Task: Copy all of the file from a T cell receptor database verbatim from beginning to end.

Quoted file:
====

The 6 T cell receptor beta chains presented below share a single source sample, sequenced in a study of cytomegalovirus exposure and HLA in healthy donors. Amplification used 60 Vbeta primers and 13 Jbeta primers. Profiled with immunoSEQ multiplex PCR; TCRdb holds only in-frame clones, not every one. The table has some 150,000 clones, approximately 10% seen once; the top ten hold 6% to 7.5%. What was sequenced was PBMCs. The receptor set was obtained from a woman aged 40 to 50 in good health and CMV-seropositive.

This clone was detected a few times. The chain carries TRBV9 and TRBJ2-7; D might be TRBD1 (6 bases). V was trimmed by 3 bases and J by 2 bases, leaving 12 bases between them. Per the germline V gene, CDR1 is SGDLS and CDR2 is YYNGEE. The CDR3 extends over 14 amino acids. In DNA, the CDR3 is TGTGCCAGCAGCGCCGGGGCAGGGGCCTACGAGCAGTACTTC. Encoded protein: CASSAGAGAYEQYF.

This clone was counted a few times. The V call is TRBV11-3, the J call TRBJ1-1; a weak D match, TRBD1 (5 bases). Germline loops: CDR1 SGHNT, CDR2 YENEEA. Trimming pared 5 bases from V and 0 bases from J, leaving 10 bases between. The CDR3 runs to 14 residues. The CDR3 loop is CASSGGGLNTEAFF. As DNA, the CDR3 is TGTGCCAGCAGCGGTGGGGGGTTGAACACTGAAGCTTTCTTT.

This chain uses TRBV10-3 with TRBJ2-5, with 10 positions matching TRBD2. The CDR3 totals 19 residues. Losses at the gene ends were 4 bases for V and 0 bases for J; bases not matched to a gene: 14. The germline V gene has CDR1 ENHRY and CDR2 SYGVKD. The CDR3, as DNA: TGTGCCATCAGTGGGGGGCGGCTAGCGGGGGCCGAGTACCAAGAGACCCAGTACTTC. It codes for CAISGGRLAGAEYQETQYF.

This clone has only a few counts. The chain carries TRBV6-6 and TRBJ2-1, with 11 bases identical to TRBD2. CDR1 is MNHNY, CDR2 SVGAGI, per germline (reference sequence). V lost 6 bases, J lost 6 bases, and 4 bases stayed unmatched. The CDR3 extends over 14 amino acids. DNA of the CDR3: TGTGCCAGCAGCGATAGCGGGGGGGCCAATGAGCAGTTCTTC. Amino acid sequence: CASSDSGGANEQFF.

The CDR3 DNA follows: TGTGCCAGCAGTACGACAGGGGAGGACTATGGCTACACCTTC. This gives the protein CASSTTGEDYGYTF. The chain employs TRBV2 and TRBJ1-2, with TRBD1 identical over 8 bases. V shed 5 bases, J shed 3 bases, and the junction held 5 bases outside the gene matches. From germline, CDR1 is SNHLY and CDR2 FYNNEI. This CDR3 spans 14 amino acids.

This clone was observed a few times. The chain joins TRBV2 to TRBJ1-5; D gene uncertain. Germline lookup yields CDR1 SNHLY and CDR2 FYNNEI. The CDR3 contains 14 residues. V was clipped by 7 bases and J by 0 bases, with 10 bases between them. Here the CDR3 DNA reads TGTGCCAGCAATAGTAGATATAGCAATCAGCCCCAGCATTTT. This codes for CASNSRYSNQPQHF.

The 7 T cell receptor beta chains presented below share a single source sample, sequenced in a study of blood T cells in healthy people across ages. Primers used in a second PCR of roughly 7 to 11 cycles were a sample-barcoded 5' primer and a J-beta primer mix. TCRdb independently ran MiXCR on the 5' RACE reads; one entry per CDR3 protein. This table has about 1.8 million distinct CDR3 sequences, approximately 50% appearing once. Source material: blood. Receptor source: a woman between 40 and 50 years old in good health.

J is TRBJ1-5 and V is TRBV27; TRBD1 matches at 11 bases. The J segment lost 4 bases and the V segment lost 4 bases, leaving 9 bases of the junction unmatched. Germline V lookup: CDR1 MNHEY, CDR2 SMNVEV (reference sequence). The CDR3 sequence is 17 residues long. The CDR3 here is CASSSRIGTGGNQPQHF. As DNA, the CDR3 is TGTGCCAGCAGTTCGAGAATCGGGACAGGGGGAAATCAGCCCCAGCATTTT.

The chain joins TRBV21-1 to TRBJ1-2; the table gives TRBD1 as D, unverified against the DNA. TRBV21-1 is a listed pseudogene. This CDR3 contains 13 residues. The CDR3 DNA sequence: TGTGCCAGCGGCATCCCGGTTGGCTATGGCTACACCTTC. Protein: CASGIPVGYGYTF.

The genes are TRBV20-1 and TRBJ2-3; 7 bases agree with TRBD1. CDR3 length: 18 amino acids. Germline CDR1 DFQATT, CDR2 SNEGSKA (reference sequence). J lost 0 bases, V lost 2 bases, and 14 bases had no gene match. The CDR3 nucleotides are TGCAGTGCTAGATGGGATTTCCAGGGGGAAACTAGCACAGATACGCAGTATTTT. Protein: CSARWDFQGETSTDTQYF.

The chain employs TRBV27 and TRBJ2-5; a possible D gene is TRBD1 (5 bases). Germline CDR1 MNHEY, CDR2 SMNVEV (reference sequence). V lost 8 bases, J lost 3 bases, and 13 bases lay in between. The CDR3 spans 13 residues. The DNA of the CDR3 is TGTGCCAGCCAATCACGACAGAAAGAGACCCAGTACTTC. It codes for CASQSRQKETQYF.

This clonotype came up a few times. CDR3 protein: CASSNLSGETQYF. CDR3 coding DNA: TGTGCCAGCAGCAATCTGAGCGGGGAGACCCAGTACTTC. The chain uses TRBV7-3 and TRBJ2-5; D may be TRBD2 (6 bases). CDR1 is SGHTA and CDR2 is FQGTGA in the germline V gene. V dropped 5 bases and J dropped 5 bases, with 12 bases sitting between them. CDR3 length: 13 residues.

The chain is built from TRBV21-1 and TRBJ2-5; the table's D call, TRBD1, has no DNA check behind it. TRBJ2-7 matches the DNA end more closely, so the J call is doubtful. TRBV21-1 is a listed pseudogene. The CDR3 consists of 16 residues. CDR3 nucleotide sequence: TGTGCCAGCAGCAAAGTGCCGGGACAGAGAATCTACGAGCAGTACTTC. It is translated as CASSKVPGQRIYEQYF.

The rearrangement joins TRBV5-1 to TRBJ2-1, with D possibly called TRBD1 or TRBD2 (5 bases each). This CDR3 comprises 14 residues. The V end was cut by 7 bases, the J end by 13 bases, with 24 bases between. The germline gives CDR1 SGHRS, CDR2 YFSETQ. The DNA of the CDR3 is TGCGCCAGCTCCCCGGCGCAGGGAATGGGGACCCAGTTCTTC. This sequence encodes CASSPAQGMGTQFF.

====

The 6 T cell receptor beta chains presented below share a single source sample, sequenced in a study of cytomegalovirus exposure and HLA in healthy donors. Amplification used 60 Vbeta primers and 13 Jbeta primers. Profiled with immunoSEQ multiplex PCR; TCRdb holds only in-frame clones, not every one. The table has some 150,000 clones, approximately 10% seen once; the top ten hold 6% to 7.5%. What was sequenced was PBMCs. The receptor set was obtained from a woman aged 40 to 50 in good health and CMV-seropositive.

This clone was detected a few times. The chain carries TRBV9 and TRBJ2-7; D might be TRBD1 (6 bases). V was trimmed by 3 bases and J by 2 bases, leaving 12 bases between them. Per the germline V gene, CDR1 is SGDLS and CDR2 is YYNGEE. The CDR3 extends over 14 amino acids. In DNA, the CDR3 is TGTGCCAGCAGCGCCGGGGCAGGGGCCTACGAGCAGTACTTC. Encoded protein: CASSAGAGAYEQYF.

This clone was counted a few times. The V call is TRBV11-3, the J call TRBJ1-1; a weak D match, TRBD1 (5 bases). Germline loops: CDR1 SGHNT, CDR2 YENEEA. Trimming pared 5 bases from V and 0 bases from J, leaving 10 bases between. The CDR3 runs to 14 residues. The CDR3 loop is CASSGGGLNTEAFF. As DNA, the CDR3 is TGTGCCAGCAGCGGTGGGGGGTTGAACACTGAAGCTTTCTTT.

This chain uses TRBV10-3 with TRBJ2-5, with 10 positions matching TRBD2. The CDR3 totals 19 residues. Losses at the gene ends were 4 bases for V and 0 bases for J; bases not matched to a gene: 14. The germline V gene has CDR1 ENHRY and CDR2 SYGVKD. The CDR3, as DNA: TGTGCCATCAGTGGGGGGCGGCTAGCGGGGGCCGAGTACCAAGAGACCCAGTACTTC. It codes for CAISGGRLAGAEYQETQYF.

This clone has only a few counts. The chain carries TRBV6-6 and TRBJ2-1, with 11 bases identical to TRBD2. CDR1 is MNHNY, CDR2 SVGAGI, per germline (reference sequence). V lost 6 bases, J lost 6 bases, and 4 bases stayed unmatched. The CDR3 extends over 14 amino acids. DNA of the CDR3: TGTGCCAGCAGCGATAGCGGGGGGGCCAATGAGCAGTTCTTC. Amino acid sequence: CASSDSGGANEQFF.

The CDR3 DNA follows: TGTGCCAGCAGTACGACAGGGGAGGACTATGGCTACACCTTC. This gives the protein CASSTTGEDYGYTF. The chain employs TRBV2 and TRBJ1-2, with TRBD1 identical over 8 bases. V shed 5 bases, J shed 3 bases, and the junction held 5 bases outside the gene matches. From germline, CDR1 is SNHLY and CDR2 FYNNEI. This CDR3 spans 14 amino acids.

This clone was observed a few times. The chain joins TRBV2 to TRBJ1-5; D gene uncertain. Germline lookup yields CDR1 SNHLY and CDR2 FYNNEI. The CDR3 contains 14 residues. V was clipped by 7 bases and J by 0 bases, with 10 bases between them. Here the CDR3 DNA reads TGTGCCAGCAATAGTAGATATAGCAATCAGCCCCAGCATTTT. This codes for CASNSRYSNQPQHF.

The 7 T cell receptor beta chains presented below share a single source sample, sequenced in a study of blood T cells in healthy people across ages. Primers used in a second PCR of roughly 7 to 11 cycles were a sample-barcoded 5' primer and a J-beta primer mix. TCRdb independently ran MiXCR on the 5' RACE reads; one entry per CDR3 protein. This table has about 1.8 million distinct CDR3 sequences, approximately 50% appearing once. Source material: blood. Receptor source: a woman between 40 and 50 years old in good health.

J is TRBJ1-5 and V is TRBV27; TRBD1 matches at 11 bases. The J segment lost 4 bases and the V segment lost 4 bases, leaving 9 bases of the junction unmatched. Germline V lookup: CDR1 MNHEY, CDR2 SMNVEV (reference sequence). The CDR3 sequence is 17 residues long. The CDR3 here is CASSSRIGTGGNQPQHF. As DNA, the CDR3 is TGTGCCAGCAGTTCGAGAATCGGGACAGGGGGAAATCAGCCCCAGCATTTT.

The chain joins TRBV21-1 to TRBJ1-2; the table gives TRBD1 as D, unverified against the DNA. TRBV21-1 is a listed pseudogene. This CDR3 contains 13 residues. The CDR3 DNA sequence: TGTGCCAGCGGCATCCCGGTTGGCTATGGCTACACCTTC. Protein: CASGIPVGYGYTF.

The genes are TRBV20-1 and TRBJ2-3; 7 bases agree with TRBD1. CDR3 length: 18 amino acids. Germline CDR1 DFQATT, CDR2 SNEGSKA (reference sequence). J lost 0 bases, V lost 2 bases, and 14 bases had no gene match. The CDR3 nucleotides are TGCAGTGCTAGATGGGATTTCCAGGGGGAAACTAGCACAGATACGCAGTATTTT. Protein: CSARWDFQGETSTDTQYF.

The chain employs TRBV27 and TRBJ2-5; a possible D gene is TRBD1 (5 bases). Germline CDR1 MNHEY, CDR2 SMNVEV (reference sequence). V lost 8 bases, J lost 3 bases, and 13 bases lay in between. The CDR3 spans 13 residues. The DNA of the CDR3 is TGTGCCAGCCAATCACGACAGAAAGAGACCCAGTACTTC. It codes for CASQSRQKETQYF.

This clonotype came up a few times. CDR3 protein: CASSNLSGETQYF. CDR3 coding DNA: TGTGCCAGCAGCAATCTGAGCGGGGAGACCCAGTACTTC. The chain uses TRBV7-3 and TRBJ2-5; D may be TRBD2 (6 bases). CDR1 is SGHTA and CDR2 is FQGTGA in the germline V gene. V dropped 5 bases and J dropped 5 bases, with 12 bases sitting between them. CDR3 length: 13 residues.

The chain is built from TRBV21-1 and TRBJ2-5; the table's D call, TRBD1, has no DNA check behind it. TRBJ2-7 matches the DNA end more closely, so the J call is doubtful. TRBV21-1 is a listed pseudogene. The CDR3 consists of 16 residues. CDR3 nucleotide sequence: TGTGCCAGCAGCAAAGTGCCGGGACAGAGAATCTACGAGCAGTACTTC. It is translated as CASSKVPGQRIYEQYF.

The rearrangement joins TRBV5-1 to TRBJ2-1, with D possibly called TRBD1 or TRBD2 (5 bases each). This CDR3 comprises 14 residues. The V end was cut by 7 bases, the J end by 13 bases, with 24 bases between. The germline gives CDR1 SGHRS, CDR2 YFSETQ. The DNA of the CDR3 is TGCGCCAGCTCCCCGGCGCAGGGAATGGGGACCCAGTTCTTC. This sequence encodes CASSPAQGMGTQFF.